US & Iraq Government Signatories – 2008-11-20 23:03:39
Iraq Military Agreement
An agreement regarding the withdrawal of the U.S. forces from Iraq and regulating the U.S. activities during its temporary presence, between the United States and the Iraqi government
November 16th, 2008
Iraq and the U.S., referred to here as “both sides”, affirm the importance of: supporting their joint security, participating in global peace and stability, fighting terrorism, cooperation in the fields of security and defense, and deterring invasions and threats against Iraq’s sovereignty, security, territorial integrity, and Iraq’s democratic federal constitutional regime.
Both sides affirm that this cooperation is based on mutual respect of both sides’ sovereignty in accordance with the United Nations’ goals and principles.
Both sides want to achieve mutual understanding to support their collaboration, without jeopardizing Iraq’s sovereignty over its land, water, and sky, and based on the mutual guarantees given as equal and independent sovereign partners.
Both sides have agreed on:
Scope and Goal
This agreement specifies the rules and basic requirements that regulate the temporary presence and activities of U.S. troops and their withdrawal from Iraq.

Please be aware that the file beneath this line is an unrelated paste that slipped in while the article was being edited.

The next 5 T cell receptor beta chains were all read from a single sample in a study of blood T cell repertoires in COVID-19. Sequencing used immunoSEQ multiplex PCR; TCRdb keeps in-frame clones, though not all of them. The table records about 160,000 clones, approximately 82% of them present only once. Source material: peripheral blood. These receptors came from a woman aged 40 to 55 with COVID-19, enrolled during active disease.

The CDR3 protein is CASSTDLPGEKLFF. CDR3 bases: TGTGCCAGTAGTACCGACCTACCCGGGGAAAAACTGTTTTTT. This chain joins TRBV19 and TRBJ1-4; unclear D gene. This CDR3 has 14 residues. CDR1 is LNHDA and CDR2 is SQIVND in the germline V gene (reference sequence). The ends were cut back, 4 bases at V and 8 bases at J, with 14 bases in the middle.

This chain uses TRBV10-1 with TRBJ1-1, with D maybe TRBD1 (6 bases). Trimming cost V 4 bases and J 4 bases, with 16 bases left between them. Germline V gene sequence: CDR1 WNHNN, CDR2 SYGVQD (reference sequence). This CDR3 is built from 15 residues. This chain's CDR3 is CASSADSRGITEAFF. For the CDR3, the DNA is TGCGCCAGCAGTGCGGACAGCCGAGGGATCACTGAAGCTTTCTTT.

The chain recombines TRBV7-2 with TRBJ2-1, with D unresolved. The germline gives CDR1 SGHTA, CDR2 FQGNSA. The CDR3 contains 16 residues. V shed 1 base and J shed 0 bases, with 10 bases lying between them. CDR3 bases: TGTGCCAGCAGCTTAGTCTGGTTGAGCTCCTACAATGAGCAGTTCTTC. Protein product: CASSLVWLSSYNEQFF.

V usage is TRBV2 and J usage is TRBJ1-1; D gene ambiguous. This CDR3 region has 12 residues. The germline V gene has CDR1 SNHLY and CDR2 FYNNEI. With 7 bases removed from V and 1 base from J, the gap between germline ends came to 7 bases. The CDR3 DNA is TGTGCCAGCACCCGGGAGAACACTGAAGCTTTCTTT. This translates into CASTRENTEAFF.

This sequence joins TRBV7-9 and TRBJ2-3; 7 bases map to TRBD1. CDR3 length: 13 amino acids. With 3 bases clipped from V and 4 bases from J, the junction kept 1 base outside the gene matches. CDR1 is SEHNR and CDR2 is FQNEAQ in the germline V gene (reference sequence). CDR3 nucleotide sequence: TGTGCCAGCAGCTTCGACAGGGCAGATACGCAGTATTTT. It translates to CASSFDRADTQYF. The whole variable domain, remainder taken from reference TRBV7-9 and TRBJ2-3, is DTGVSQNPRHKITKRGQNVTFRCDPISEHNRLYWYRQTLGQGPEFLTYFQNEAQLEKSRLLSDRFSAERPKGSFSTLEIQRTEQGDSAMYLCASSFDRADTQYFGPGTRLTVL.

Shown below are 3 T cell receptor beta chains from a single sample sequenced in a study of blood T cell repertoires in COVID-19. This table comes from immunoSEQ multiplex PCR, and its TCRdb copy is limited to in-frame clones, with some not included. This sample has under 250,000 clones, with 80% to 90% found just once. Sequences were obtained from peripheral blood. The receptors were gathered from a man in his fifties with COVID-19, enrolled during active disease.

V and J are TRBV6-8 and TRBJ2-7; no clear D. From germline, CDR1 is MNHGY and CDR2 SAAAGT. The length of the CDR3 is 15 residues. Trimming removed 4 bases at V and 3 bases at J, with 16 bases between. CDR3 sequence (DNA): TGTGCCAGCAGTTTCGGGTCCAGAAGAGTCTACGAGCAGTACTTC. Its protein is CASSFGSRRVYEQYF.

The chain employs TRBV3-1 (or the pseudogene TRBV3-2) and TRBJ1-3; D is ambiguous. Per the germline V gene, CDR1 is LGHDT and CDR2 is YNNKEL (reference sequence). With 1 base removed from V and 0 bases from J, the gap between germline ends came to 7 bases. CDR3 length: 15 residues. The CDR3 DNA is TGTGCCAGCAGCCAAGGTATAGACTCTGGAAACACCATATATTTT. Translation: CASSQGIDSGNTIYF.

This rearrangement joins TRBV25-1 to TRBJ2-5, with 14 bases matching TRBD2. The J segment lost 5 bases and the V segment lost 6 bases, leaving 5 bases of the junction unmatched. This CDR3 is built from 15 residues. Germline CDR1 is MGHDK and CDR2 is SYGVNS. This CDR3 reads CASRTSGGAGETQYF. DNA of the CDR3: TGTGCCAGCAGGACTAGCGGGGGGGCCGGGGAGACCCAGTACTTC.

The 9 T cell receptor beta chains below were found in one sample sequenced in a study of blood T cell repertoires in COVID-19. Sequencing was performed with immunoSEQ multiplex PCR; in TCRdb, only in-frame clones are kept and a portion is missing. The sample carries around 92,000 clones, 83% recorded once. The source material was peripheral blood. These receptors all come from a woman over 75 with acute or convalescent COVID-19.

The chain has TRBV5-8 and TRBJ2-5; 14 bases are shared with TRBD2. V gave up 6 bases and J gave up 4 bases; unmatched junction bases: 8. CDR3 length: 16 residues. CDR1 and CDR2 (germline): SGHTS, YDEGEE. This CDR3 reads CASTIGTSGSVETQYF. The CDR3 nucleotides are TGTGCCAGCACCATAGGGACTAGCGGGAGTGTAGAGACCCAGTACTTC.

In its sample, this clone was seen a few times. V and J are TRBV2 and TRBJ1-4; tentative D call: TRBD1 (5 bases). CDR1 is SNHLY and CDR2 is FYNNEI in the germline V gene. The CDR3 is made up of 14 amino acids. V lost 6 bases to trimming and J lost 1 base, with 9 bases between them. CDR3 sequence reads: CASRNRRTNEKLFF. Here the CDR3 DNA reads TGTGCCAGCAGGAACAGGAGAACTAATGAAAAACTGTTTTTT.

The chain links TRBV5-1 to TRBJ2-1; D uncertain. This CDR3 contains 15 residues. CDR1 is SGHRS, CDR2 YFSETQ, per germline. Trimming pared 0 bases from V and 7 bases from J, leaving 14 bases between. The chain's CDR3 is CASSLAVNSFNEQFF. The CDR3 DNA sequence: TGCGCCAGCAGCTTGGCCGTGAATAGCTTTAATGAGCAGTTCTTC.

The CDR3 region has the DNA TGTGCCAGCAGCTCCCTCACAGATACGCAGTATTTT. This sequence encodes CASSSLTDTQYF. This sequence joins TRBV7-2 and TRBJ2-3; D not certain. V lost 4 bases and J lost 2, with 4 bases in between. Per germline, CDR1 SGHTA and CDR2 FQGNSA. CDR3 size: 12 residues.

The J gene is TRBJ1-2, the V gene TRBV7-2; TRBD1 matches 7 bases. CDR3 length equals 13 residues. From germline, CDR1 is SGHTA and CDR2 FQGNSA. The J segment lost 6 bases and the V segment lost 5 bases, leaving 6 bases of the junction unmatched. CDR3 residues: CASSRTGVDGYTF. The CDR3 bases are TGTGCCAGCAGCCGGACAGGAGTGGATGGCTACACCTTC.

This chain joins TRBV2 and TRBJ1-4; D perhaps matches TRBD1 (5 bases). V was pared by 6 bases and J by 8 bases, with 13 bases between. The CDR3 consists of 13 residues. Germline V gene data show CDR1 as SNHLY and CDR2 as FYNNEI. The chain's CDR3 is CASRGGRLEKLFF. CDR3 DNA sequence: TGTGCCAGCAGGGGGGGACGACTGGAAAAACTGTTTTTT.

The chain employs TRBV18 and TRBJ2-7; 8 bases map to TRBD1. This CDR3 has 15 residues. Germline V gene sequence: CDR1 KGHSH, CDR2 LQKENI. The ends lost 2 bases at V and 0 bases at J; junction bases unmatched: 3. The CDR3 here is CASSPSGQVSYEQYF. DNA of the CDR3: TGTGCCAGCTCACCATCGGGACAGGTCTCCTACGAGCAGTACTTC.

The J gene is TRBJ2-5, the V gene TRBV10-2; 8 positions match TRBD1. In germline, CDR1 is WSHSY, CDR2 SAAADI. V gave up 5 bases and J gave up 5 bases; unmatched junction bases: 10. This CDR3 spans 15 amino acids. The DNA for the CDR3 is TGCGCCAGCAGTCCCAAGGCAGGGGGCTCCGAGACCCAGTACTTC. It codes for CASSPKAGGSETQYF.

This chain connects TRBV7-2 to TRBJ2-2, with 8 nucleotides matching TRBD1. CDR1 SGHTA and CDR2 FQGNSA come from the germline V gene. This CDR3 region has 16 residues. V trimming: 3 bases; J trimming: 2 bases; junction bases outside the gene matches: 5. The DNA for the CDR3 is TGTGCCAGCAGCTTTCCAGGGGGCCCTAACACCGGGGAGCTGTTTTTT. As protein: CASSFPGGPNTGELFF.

1- “Installations and areas agreed upon” are the installations and areas owned by the Iraqi government and used by U.S. forces in accordance to this agreement.
2- “U.S. forces” is the entity that includes all the members of the armed forces, affiliated civilian members, and all the properties, equipment and materials owned by U.S. forces in Iraq.
3- “Members of the armed forces” include any member of the U.S. army, navy, air force, marines or coast guard.
4- “Civilian members” include any civilian working for the U.S. Department of Defense, excluding those members who usually reside in Iraq.
5- “U.S. contractors” or “workers hired by U.S. contractors” include non Iraqi persons and legitimate entities and employees who are U.S. or third country citizens and who are in Iraq to supply goods, services or security to U.S. forces or on behalf of them in accordance with a contract. This does not include Iraqi entities and individuals.
6- “Official vehicles”: commercial vehicles that may be modified for security reasons, and are designed originally to transport individuals on different terrains.
7- “Military vehicles”: include all vehicles used by the U.S. armed forces, that were originally designed for combat operations, and have special numbers and signs in accordance to the regulations and laws of U.S. armed forces.